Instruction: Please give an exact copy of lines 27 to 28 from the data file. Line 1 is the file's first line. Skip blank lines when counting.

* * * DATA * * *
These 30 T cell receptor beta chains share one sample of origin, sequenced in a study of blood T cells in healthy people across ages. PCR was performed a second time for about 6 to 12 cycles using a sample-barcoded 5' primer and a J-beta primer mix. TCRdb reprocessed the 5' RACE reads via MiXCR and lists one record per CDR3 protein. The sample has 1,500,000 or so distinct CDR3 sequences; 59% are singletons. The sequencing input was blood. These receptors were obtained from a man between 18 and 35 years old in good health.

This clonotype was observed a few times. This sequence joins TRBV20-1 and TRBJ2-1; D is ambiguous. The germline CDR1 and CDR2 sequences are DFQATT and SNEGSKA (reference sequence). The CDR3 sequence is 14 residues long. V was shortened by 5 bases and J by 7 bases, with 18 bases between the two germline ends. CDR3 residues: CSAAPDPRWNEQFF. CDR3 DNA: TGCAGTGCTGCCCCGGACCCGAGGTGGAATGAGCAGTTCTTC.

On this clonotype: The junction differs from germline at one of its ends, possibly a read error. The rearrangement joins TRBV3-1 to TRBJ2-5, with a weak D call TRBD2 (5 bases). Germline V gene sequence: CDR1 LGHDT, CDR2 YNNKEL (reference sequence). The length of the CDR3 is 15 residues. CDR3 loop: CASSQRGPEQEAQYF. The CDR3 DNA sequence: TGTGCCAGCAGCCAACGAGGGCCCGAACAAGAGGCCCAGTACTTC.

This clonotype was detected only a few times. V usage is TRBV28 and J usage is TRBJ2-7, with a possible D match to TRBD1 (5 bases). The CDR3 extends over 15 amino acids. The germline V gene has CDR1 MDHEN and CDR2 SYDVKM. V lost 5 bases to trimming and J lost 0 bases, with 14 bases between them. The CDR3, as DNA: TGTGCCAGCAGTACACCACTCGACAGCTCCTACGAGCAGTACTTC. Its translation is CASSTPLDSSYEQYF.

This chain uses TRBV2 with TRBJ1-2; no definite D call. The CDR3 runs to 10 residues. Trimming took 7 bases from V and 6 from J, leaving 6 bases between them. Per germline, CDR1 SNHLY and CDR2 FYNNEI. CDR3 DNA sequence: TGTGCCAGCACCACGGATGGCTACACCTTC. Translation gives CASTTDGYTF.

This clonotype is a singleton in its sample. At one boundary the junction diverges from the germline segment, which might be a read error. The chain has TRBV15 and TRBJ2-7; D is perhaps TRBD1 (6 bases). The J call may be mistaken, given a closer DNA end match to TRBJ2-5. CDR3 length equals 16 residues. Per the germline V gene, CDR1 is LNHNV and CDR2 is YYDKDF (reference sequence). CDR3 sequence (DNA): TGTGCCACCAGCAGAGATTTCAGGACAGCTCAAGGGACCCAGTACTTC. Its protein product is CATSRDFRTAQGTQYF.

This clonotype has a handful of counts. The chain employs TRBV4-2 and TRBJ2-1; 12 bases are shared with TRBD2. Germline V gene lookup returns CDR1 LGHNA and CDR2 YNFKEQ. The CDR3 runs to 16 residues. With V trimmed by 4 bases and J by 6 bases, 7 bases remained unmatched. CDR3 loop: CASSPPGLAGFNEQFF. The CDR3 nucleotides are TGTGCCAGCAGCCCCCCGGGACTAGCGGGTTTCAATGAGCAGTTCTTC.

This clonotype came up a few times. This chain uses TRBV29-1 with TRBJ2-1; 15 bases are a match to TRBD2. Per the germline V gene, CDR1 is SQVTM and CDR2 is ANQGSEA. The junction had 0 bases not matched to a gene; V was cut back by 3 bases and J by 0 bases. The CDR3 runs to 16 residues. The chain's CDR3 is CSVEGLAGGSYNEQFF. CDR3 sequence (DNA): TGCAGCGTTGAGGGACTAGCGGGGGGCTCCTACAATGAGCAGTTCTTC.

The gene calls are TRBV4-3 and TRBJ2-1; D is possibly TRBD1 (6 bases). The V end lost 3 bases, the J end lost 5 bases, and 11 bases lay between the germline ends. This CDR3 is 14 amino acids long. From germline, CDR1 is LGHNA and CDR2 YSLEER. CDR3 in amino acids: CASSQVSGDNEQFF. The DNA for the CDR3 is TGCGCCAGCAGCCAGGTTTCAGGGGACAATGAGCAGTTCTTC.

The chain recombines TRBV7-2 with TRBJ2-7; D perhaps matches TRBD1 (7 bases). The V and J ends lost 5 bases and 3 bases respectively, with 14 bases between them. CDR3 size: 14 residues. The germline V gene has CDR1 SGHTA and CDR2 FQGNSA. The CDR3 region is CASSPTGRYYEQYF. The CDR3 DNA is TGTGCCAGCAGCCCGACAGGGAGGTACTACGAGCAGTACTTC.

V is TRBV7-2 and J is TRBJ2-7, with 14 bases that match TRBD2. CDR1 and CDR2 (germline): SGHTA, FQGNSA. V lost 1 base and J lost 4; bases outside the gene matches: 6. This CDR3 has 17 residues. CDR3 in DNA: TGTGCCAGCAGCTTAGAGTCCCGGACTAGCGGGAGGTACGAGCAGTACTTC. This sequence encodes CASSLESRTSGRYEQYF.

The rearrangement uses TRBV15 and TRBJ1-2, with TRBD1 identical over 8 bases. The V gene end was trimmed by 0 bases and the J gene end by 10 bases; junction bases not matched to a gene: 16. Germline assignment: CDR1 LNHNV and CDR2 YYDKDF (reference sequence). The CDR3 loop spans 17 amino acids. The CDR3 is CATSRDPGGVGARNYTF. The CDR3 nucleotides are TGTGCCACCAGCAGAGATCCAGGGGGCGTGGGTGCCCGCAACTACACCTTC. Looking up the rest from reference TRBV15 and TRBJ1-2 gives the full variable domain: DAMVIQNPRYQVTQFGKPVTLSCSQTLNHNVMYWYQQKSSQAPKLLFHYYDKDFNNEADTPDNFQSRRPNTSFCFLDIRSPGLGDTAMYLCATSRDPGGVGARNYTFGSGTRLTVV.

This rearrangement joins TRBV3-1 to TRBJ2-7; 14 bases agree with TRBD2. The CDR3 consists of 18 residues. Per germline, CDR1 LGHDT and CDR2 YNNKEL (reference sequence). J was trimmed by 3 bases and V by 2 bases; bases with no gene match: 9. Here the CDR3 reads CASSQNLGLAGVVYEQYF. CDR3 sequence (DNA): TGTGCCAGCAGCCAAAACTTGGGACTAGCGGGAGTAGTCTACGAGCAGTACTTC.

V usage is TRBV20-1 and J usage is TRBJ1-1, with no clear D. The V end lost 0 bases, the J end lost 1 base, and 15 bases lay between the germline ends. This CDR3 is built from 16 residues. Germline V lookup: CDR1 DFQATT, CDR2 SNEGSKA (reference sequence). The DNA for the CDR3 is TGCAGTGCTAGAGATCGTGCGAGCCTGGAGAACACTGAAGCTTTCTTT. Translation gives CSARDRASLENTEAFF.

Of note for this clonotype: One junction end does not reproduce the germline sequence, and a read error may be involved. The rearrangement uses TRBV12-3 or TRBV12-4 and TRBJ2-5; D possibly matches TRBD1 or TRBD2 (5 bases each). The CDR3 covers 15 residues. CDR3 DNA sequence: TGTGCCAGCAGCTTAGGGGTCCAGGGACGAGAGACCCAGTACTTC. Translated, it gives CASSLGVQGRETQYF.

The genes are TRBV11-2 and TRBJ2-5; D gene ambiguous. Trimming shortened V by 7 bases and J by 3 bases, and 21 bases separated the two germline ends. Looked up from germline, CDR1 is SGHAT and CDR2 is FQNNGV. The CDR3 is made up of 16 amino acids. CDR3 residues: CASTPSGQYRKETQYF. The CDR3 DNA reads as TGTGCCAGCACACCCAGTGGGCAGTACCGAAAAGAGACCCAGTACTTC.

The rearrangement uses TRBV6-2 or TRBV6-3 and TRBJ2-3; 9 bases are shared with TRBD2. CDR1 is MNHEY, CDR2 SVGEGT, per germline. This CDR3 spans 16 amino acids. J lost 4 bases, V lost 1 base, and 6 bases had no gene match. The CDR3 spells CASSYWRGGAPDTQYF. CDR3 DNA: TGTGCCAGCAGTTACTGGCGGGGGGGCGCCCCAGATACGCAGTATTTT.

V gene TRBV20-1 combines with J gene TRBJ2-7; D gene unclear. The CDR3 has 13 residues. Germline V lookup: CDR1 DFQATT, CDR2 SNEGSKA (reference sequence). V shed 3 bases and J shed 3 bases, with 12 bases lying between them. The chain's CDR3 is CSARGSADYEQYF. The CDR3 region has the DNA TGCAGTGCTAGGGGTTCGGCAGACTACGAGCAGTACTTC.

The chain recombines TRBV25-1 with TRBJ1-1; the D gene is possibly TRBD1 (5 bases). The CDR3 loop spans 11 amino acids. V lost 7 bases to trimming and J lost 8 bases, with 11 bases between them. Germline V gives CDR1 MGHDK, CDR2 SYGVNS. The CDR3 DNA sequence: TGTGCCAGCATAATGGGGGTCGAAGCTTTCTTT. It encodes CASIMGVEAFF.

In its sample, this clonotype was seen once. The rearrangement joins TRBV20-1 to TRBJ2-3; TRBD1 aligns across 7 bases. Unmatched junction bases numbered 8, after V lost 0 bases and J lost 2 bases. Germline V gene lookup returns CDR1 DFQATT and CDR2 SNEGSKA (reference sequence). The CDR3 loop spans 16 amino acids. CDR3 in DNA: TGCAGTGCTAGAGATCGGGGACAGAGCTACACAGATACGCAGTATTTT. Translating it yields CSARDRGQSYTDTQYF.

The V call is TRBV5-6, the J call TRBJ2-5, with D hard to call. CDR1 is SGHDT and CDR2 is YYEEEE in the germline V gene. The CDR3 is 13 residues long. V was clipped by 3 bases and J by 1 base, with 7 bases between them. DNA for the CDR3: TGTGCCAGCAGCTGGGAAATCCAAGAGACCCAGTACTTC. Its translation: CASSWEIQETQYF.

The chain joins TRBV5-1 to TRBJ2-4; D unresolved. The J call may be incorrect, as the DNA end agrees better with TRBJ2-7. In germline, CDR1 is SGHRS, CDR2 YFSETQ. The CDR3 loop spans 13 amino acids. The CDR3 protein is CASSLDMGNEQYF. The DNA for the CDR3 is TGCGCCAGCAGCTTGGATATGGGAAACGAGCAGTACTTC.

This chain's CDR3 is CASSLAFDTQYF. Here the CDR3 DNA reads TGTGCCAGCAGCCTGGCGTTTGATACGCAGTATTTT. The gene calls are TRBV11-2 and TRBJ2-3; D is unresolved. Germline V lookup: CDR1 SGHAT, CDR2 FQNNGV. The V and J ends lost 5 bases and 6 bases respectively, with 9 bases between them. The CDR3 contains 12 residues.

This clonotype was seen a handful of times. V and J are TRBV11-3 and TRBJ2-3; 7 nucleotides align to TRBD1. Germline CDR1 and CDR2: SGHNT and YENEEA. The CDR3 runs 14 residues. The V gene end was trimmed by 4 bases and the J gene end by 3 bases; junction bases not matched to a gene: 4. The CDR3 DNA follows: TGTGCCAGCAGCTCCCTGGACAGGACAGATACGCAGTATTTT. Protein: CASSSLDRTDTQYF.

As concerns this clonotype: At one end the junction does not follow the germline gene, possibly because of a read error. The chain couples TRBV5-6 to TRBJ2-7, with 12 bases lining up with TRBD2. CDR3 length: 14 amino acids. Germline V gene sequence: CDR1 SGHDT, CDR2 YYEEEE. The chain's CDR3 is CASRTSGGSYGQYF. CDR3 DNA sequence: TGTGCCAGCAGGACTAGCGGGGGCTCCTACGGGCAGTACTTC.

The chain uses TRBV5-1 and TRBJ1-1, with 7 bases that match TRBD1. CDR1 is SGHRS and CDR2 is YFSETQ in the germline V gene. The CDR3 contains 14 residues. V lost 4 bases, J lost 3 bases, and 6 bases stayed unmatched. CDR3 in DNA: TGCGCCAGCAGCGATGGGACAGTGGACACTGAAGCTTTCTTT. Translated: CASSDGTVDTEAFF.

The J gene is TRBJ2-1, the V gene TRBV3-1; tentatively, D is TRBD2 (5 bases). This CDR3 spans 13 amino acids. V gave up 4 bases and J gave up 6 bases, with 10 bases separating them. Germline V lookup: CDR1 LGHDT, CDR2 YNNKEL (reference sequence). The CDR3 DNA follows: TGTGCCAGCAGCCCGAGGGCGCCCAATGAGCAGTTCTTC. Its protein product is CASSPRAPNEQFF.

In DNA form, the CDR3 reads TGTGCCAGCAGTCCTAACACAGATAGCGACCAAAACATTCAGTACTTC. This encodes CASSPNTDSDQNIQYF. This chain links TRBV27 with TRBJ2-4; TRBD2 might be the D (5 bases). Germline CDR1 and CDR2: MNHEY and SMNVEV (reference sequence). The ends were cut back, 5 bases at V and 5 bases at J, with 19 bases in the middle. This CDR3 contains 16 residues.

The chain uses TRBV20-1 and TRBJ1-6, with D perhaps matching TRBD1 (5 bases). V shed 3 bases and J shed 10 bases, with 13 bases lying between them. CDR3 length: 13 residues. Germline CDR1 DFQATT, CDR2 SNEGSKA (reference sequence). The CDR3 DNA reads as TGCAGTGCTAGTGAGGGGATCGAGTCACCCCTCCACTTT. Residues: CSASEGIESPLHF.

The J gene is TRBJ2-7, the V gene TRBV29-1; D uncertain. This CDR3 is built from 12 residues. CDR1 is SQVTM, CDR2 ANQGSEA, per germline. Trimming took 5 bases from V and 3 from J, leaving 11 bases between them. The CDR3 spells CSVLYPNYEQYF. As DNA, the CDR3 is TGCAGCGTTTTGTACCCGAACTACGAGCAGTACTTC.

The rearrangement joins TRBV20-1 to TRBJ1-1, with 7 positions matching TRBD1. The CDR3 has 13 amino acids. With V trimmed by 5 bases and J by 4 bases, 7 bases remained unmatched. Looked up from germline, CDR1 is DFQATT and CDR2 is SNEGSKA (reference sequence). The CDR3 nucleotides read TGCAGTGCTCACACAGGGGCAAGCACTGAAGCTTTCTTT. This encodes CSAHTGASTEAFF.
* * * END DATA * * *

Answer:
The J gene is TRBJ2-1, the V gene TRBV3-1; tentatively, D is TRBD2 (5 bases). This CDR3 spans 13 amino acids. V gave up 4 bases and J gave up 6 bases, with 10 bases separating them. Germline V lookup: CDR1 LGHDT, CDR2 YNNKEL (reference sequence). The CDR3 DNA follows: TGTGCCAGCAGCCCGAGGGCGCCCAATGAGCAGTTCTTC. Its protein product is CASSPRAPNEQFF.

In DNA form, the CDR3 reads TGTGCCAGCAGTCCTAACACAGATAGCGACCAAAACATTCAGTACTTC. This encodes CASSPNTDSDQNIQYF. This chain links TRBV27 with TRBJ2-4; TRBD2 might be the D (5 bases). Germline CDR1 and CDR2: MNHEY and SMNVEV (reference sequence). The ends were cut back, 5 bases at V and 5 bases at J, with 19 bases in the middle. This CDR3 contains 16 residues.